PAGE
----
Most outdoor photographers understand that mid-day light is one of the worst times to shoot. That’s because at this time of day illumination tends to be harsh—thereby resulting in boring, unimpressive results. And this holds true whether you’re photographing landscapes, wildlife, and even environmental portraits.

It’s for this reason that experienced landscape photographers strive to shoot at Blue Hour as the sun is about to rise, or at Golden Hour when it slides below the horizon. This episode from landscape pro Christian Irmler is all about the former, revealing why waiting patiently for the pink stripe to appear will imbue your images with a very compelling effect.

Careful timing and solid preparation go along way with all sorts of photography, but it’s perhaps most important when capturing landscapes early and late in the day. This means awaking long before dawn is a big part of the equation. The ability to work quicky as the fleeting moment appears is also an important part of the game.

In today’s behind-scenes lesson you’ll watch Irmler on location in the dark preparing to capture the elusive pink glow when Blue Hour begins to unfold. What Irmler calls the pink stripe is a phenomenon Homer immortalized in The Odyssey with the phrase “rosy fingered dawn,” and it is indeed an impressive sight often observed at sunrise.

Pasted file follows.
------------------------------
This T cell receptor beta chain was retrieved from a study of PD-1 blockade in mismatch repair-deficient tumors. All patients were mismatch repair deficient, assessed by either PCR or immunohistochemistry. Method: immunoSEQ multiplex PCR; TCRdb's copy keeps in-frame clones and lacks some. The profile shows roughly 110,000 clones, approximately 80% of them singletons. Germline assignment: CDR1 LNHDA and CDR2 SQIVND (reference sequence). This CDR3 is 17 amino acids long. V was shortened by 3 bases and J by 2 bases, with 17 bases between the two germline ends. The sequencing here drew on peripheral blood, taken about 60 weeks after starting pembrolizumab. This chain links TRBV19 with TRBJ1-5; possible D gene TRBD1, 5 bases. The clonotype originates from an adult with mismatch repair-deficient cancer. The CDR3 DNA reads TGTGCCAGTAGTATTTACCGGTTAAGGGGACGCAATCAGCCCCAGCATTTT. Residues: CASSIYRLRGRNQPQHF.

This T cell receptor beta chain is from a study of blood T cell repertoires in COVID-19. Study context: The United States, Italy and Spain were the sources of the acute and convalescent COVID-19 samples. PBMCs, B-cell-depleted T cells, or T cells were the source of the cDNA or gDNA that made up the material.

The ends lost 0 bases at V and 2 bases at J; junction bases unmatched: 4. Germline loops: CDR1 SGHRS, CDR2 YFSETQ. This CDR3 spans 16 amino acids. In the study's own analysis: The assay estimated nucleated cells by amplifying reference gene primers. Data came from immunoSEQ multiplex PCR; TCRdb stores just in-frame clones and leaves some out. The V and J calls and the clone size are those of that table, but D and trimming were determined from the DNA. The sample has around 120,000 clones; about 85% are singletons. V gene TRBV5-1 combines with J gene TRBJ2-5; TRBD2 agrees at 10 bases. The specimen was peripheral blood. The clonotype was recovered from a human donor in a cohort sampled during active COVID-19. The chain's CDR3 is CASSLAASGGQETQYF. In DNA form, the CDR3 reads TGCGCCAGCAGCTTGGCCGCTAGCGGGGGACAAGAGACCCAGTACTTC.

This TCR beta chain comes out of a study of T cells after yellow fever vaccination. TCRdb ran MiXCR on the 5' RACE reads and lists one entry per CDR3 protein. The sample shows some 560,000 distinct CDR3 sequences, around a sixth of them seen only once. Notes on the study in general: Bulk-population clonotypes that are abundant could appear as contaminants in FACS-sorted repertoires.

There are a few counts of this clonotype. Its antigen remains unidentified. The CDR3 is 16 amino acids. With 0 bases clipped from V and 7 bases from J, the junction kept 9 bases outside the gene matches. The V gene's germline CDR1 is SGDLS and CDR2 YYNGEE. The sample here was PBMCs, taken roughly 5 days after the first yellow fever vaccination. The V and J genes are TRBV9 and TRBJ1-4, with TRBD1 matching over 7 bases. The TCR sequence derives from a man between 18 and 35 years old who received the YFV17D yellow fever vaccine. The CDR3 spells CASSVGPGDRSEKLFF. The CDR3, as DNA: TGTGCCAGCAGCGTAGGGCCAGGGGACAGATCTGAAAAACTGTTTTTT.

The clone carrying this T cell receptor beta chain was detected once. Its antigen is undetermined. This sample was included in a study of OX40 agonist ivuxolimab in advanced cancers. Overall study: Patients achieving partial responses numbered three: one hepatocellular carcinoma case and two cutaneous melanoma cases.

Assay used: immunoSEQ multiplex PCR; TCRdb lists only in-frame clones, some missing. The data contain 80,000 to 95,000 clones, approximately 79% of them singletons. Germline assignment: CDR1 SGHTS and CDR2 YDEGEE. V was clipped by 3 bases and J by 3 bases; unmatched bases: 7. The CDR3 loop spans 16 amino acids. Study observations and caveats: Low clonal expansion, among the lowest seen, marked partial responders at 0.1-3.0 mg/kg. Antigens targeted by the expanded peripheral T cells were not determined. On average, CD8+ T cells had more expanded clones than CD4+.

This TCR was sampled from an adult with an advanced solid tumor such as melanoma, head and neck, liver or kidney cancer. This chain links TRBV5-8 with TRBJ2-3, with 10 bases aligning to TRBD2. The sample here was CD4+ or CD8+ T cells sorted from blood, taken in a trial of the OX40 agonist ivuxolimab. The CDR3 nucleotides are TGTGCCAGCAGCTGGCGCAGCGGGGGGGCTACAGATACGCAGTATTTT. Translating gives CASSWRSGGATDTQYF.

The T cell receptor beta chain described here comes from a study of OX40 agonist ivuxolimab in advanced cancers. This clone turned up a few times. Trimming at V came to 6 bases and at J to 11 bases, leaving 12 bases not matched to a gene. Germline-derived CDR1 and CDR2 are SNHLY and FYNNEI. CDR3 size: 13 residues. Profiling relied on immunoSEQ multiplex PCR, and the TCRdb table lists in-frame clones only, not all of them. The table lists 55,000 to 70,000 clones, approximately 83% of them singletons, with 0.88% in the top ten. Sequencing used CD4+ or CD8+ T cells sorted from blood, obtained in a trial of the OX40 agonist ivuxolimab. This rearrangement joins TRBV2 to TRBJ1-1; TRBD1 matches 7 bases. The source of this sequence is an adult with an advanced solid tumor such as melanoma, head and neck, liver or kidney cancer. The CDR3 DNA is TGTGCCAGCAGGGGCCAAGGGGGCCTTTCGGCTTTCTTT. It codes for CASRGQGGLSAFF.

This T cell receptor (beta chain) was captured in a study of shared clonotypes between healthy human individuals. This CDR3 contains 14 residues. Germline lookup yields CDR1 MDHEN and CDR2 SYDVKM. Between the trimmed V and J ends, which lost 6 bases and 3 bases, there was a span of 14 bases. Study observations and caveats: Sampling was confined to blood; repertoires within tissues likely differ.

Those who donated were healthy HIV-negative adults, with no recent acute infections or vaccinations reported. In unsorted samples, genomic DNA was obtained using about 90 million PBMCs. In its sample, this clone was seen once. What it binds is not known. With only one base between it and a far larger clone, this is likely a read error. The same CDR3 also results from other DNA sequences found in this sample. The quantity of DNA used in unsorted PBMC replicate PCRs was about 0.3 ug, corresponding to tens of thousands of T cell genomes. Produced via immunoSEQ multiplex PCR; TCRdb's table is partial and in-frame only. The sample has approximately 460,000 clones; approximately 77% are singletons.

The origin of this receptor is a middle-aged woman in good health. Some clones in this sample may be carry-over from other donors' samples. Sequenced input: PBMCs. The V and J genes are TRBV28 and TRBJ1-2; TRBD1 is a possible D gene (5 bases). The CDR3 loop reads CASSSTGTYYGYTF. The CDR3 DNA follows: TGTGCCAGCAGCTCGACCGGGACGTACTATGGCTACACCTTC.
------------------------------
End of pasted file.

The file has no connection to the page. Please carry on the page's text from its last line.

As Irmler trudges through the landscape in the dark, wearing a headlamp amidst 18° temperatures, he offers a few suggestions for predicting when Blue hour and hopefully the pink stripe will occur so you’re set up and ready to go. Pre-scouting a location during the day really helps because that way you can already have an effective composition in mind at the moment the event occurs.

Irmler shoots a few test exposures at the first hint of impending dawn, so that he’s prepared to quickly refine camera settings at when it’s time to snap the shutter. He also discusses the lenses he relies upon to get the job done, and several technical matters that will improve your odds of success.

You can look at a complete list of Irmler’s preferred equipment using a link beneath the video, where you’ll find another link to the weather maps mentioned in the video. So take a close look, pull out a headlamp and your cold-weather apparel, set the timer on your coffee pot and the alarm on your clock, and awake early enough to capture your best Blue Hour photos ever.

You can find more inspiring landscape photography lessons on Irmler’s instructional YouTube channel, so be sure to do that after you return home and warm up.

We also suggest watching a tutorial we posted previously in which another accomplished pro reveals five plugins for Lightroom and Photoshop that he “can’t live without” and how to use them.

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